The Friffin case had previously gone to the Supreme Court on certiorari; the Court remanded the case with directions to consider whether the evidence as to the open knife would be admissible adding: 'Were the Court of Appeals to declare that the controverted evidence was admissible according to the law prevailing in the District, it would have to consider further whether it would not be too dogmatic, on the basis of mere speculation, for any court to conclude that the jury would not have attached significance to the evidence favorable to the defendant had the evidence been before it.' 336 U.S. 704, 708-709, 69 S.Ct. 814, 816, 93 L.Ed. 993. After remand the Court of Appeals held the evidence admissible and then on the question as to whether the jury having that evidence would have attached significance to it, held that it would be too dogmatic to say that the jury would not have regarded that evidence as sufficient to raise a reasonable doubt. The same court recognized the same principle in Delbridge v. United States, 104 U.S.App.D.C. 399, 262 F.2d 710.
We think that the same principle applies here and that it is too dogmatic to say that the jury could not under the facts of this case regard the Wootton testimony as sufficient to raise a reasonable doubt notwithstanding the admissions made by the appellant.3
The order of the district court is reversed and the case is remanded with instructions to grant a new trial.
Upon the motion for new trial which was largely heard upon oral testimony, appellant produced some further testimony which to a degree added to or altered the showing which he had made at his trial. He now testified that because of threats he had been afraid to tell the name of the real purchaser of the automobile, one Castro, who had been a close friend of his and who had been arrested but had escaped to Mexico and was unavailable at the time of the motion. Young, who had previously testified that appellant was not the driver of the car, now testified that there was a striking resemblance between a photograph of Castro and the driver of the Plymouth car. Young identified one Martinez as the man with whom he had dealt for the marijuana and who was the passenger in the 1955 Plymouth. Martinez was produced as a witness but he refused to testify on the ground that he declined to incriminate himself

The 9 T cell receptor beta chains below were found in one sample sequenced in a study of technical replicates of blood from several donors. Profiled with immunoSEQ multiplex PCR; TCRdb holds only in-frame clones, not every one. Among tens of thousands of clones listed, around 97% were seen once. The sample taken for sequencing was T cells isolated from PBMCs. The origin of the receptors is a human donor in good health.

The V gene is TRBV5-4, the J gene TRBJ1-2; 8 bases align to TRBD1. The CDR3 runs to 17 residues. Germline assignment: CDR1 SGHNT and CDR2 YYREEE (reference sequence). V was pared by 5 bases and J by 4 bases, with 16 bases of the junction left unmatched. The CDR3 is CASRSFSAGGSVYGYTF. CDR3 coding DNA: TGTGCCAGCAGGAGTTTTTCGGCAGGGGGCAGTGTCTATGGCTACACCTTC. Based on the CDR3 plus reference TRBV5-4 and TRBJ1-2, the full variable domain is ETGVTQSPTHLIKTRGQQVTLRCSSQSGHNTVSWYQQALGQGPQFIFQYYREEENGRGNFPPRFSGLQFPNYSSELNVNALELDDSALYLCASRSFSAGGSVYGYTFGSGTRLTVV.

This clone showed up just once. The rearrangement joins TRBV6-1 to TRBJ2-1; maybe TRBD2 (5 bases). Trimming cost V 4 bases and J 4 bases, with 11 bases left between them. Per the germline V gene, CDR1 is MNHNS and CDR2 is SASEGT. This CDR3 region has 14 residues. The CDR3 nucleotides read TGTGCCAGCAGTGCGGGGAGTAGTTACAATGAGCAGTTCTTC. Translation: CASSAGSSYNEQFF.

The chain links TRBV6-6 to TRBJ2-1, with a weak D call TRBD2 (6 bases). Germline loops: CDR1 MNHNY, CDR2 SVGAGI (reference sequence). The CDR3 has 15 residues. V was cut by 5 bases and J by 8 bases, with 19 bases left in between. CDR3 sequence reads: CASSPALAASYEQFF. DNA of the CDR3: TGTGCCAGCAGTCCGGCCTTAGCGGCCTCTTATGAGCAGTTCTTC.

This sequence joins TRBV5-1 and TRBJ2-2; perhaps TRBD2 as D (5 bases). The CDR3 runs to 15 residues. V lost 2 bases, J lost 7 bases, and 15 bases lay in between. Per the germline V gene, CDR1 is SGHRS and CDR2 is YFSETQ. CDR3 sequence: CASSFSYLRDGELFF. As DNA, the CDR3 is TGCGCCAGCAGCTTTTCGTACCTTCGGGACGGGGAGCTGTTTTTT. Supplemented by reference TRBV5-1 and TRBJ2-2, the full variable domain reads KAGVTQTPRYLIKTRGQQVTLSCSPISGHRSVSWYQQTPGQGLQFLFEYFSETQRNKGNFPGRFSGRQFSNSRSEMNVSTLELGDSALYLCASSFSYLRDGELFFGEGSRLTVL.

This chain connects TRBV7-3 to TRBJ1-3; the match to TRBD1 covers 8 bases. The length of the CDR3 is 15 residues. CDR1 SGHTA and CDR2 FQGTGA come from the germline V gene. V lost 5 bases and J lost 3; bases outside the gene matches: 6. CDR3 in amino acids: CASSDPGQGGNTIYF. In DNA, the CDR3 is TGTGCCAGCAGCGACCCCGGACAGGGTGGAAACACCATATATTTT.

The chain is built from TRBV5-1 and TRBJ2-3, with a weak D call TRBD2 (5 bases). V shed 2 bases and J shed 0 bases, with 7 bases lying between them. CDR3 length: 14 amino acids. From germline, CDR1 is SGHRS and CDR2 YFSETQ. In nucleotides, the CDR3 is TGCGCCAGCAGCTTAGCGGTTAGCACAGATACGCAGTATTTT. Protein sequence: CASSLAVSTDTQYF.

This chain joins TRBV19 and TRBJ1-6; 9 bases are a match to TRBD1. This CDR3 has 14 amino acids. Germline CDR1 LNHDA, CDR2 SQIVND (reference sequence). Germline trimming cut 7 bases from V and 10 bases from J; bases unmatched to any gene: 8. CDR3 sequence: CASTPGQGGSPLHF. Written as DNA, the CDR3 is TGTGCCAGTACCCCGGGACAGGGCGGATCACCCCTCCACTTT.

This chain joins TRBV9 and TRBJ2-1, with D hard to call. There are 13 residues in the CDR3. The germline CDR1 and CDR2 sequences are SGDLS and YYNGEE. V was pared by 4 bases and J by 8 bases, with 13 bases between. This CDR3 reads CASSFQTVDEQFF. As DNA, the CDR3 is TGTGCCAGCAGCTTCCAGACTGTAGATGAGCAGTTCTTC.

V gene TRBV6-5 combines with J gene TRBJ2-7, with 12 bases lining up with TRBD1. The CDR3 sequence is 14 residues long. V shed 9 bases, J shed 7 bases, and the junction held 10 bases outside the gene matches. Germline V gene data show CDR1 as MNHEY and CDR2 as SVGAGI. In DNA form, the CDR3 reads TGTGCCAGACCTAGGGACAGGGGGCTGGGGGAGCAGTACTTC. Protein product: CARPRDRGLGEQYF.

He quotes from Best 'The Principles of the Law of Evidence' as follows: "Vanity', observes the jurist above quoted, 'without the aid of any other motive has been known (the force of the moral sanction being in these cases divided against itself) to afford an interest strong enough to engage a man to sink himself in the good opinion of one part of mankind, under the notion of raising himself in that of another. * * *" (P. 499.)
We decide this case upon the special and peculiar facts here before us and find it unnecessary to state any such broad rule as that expressed by way of dictum in Clearly v. United States, 9 Cir., 163 F.2d 748, 749, as follows: 'It is obvious that if the evidence, so claimed to show the alibi, were actually newly discovered, it was a matter for the jury and not for the judge to consider its weight against the testimony of the complaining witness.'